It would be difficult to overstate the massive impact COVID-19 has unleashed on virtually every industry operating in today’s market. The manufacturing sector has been particularly hard hit thanks to logistical issues surrounding social distancing measures and quarantine protocols, as well as supply chain issues brought about by increased demand for certain products.
However, despite these significant challenges, a recent survey of senior voices in the manufacturing industry revealed that many companies had experienced revenue growth over the past year. Rather than crippling manufacturers, tough economic conditions have actually forced them to become more resilient and streamline their operational processes. In many ways, we are witnessing the beginning of a manufacturing revolution that will see the industry become more flexible, robust, and adaptive to shocks.
With this in mind, we’ve collated a heartening list of things to expect from the manufacturing industry in 2021 as it evolves in line with a complex socio-economic environment.
COVID-19 Vaccines Will Improve Output Levels
The most exciting recent development for the manufacturing industry is the speedy creation of a whole host of effective vaccines against COVID-19. As a range of vaccines is rolled out over the coming months, we can expect businesses and public spaces to gradually phase out distancing measures.
This means that factory floors will see an increase in staff members, and production will start to approach pre-pandemic levels. This is great news for businesses that rely heavily on workers rather than automated machines.
It is unlikely, however, that manufacturing companies will operate in precisely the same way as before COVID-19 struck, as many will already have invested in new technologies or systems designed to improve efficiency.
Manufacturers Will Adapt To High Demand From Clients And Consumers
Demand for some products is currently surging thanks to the pandemic’s impact on people’s lifestyle habits. This means that many manufacturers are under pressure to produce high-quality items in larger volumes than ever before. By extension, the relationship between manufacturers and their clients is likely to become ever more important, with the former prioritising total transparency and immaculate customer service to ensure they retain a loyal customer base. Many manufacturing firms are also likely to become more attentive to the needs of customers, placing a greater emphasis on data-driven insights to inform their operational strategies.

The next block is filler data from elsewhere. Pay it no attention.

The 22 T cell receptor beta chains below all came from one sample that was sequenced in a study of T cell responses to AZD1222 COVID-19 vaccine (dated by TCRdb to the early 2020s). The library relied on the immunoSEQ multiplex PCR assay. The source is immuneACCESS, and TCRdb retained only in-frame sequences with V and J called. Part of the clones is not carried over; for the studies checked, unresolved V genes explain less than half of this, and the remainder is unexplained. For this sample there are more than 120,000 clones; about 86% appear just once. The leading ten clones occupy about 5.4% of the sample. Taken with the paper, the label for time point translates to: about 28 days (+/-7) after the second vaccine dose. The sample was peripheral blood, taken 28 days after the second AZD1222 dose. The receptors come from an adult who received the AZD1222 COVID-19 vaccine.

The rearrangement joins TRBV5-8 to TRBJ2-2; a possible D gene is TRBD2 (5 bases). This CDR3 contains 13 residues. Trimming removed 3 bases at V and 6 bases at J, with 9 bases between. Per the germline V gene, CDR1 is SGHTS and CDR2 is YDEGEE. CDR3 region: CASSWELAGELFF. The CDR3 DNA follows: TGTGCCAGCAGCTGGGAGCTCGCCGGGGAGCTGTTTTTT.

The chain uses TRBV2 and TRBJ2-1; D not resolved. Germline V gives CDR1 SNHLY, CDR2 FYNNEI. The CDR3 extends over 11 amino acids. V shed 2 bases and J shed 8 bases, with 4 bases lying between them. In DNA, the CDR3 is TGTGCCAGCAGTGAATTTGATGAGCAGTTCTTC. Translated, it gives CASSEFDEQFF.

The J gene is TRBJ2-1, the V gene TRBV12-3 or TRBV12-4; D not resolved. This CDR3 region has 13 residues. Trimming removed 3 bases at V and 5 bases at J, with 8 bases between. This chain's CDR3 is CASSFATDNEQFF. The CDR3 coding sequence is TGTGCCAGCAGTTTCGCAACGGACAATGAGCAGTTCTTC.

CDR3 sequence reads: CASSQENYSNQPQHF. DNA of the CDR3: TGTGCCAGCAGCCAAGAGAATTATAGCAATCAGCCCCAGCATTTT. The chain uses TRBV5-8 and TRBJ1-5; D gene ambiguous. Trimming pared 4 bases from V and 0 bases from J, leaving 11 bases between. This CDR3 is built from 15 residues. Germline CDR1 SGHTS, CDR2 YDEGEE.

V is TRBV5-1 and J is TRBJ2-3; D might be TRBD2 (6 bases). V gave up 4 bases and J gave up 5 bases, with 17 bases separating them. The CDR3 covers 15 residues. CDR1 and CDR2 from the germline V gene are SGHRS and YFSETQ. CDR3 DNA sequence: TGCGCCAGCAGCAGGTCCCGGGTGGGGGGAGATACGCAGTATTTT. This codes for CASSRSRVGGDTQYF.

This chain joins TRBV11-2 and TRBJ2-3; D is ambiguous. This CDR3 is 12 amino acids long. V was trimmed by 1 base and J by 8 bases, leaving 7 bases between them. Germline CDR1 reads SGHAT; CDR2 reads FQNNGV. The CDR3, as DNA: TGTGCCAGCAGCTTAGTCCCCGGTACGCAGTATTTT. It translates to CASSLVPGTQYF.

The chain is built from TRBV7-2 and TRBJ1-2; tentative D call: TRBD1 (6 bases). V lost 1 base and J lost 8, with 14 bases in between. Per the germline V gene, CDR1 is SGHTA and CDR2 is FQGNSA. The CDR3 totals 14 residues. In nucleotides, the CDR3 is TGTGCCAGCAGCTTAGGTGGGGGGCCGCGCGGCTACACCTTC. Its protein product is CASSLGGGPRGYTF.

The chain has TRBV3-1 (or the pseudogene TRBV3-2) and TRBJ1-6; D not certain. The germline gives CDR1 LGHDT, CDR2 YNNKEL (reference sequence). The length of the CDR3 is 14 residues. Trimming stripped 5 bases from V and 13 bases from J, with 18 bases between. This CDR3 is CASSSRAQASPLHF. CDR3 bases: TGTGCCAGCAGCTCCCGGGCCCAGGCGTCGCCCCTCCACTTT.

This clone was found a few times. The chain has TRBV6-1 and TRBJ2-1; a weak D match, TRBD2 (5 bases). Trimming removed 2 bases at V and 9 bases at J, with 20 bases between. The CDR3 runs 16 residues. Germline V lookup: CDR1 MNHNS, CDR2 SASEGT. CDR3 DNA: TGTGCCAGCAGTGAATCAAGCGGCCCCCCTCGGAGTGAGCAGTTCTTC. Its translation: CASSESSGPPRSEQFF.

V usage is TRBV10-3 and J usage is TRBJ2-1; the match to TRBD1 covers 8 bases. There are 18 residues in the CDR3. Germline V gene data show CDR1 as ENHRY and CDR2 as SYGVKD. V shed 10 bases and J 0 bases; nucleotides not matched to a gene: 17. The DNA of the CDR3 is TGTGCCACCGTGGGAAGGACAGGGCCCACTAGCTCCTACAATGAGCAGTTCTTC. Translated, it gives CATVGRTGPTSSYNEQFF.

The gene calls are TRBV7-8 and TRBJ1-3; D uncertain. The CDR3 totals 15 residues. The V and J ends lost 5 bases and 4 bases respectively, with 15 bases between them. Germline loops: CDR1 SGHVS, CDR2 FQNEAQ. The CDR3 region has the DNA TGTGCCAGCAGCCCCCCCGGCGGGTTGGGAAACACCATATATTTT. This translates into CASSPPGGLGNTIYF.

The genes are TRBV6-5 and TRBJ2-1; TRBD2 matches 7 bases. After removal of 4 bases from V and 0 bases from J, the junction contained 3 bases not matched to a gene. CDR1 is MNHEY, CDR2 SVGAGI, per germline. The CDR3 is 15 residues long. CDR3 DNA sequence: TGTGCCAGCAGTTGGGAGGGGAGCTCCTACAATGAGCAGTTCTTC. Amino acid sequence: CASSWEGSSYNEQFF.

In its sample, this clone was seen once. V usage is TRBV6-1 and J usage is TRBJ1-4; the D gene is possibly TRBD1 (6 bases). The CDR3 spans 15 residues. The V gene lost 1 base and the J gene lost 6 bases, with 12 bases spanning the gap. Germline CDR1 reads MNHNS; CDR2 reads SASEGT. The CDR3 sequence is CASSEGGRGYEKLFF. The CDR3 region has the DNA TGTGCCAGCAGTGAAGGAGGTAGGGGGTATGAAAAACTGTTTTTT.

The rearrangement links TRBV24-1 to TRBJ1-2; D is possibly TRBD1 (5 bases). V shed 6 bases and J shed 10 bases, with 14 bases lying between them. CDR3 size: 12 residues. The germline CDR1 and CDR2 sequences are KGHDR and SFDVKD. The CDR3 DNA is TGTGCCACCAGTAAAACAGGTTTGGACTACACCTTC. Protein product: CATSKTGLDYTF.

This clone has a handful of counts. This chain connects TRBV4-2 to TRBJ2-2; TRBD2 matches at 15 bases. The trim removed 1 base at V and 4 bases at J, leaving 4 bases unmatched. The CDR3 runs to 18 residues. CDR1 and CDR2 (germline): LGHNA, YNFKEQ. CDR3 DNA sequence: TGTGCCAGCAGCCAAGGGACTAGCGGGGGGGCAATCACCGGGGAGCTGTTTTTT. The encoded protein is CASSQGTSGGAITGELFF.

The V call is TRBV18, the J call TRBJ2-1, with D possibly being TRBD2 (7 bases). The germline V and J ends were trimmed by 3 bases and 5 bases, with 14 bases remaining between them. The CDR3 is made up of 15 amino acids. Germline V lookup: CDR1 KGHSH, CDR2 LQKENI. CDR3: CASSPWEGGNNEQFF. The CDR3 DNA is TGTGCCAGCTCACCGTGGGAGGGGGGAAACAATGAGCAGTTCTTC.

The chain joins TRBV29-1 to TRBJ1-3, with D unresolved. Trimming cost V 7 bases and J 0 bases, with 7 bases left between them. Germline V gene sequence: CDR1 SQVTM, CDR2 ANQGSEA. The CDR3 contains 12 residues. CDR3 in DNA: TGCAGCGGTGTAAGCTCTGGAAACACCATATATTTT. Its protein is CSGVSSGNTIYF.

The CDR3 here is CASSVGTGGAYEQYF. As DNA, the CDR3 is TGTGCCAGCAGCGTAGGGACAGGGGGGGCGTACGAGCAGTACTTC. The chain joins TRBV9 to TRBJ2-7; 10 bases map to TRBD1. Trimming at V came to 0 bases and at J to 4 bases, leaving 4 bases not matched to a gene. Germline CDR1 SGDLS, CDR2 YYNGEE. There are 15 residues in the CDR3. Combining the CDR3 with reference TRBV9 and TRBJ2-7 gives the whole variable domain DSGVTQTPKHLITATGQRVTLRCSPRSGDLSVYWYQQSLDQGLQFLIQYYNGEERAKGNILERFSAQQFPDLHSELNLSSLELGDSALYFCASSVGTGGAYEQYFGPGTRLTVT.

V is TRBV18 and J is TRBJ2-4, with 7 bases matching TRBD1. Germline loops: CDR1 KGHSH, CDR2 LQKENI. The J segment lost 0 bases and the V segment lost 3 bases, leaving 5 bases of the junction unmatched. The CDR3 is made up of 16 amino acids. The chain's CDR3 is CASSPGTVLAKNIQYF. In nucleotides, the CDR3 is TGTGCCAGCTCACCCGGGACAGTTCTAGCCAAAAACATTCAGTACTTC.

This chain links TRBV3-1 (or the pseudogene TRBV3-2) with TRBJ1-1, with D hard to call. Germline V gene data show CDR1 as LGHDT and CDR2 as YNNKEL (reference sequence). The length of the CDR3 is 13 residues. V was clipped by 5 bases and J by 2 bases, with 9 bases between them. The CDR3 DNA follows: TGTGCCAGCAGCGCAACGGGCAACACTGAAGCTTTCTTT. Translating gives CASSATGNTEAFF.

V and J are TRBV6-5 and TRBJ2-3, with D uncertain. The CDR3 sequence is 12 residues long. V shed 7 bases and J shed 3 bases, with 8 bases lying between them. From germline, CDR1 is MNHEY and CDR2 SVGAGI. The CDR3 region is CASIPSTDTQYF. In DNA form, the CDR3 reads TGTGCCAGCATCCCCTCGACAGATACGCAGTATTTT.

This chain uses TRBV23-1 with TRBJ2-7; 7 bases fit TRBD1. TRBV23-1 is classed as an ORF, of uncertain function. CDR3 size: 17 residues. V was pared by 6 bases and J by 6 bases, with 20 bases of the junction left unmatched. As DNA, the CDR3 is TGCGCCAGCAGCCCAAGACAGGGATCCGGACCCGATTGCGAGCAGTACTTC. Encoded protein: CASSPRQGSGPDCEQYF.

Production Will Become Increasingly Localised
The pandemic has prompted many people to think about their consumption habits more closely, particularly as they have had time to think about the environmental and ethical impacts of imported goods. This, combined with the fact that the world is experiencing a number of trade wars and tariff negotiations that are sending supply chains into disarray, means that the manufacturing sector is likely to place a greater emphasis on the importance of purchasing local goods.
There are many advantages to selling locally, including better resilience to economic shocks, faster time to market, and lower production costs. In many ways, the COVID-19 pandemic has only accelerated a trend that was already taking place.
Manufacturers Will Invest In Digital Technologies
COVID-19 has exposed many of the shortcomings of manufacturing companies that rely on constant access to physical workspace and a large labour force. Fortunately, there are plenty of digital technologies out there to address such issues, including machine learning, robotics, edge computing, the 5G network, sensors, and cloud computing. Companies who invest in such technologies will see their supply chains become much more resilient in the coming years and, as a result, are likely to experience strong investment and growth.
At the same time, tech companies will keep improving their offerings and cater to manufacturers intent on diversifying their operations.
Sustainability Will Become Ever More Important To Consumers
In recent months and years, consumers have become very aware of the manufacturing industry’s contribution to climate change and environmental pollution. This awareness has become very acute throughout the pandemic as people have had more time to reflect on their consumption habits.
As such, manufacturers will need to think about selling themselves as green companies. This could be done by cutting back on waste, using recycled materials, or switching to green sources of energy. In the long term, manufacturers will likely try and move everything under one roof to ensure maximum efficiency. Having one factory, rather than several scattered across the country can help to reduce transport costs, materials, storage and duplication, as well as having a number of environmental benefits.
Companies Will Create Better Jobs
Thanks to the introduction of new technologies, manufacturers will be in a position to offer better-paying and more rewarding jobs in the near future. Workers are likely to become more involved in the logistical, technological and strategic tasks rather than in manual jobs.
As one of the most reliable and highly praised spring manufacturers in Europe, we at European Springs & Pressings are excited to see what 2021 has in store. We are confident that we will go from strength to strength as the manufacturing industry evolves. If you have any questions about any of our products and services, do not hesitate to contact us.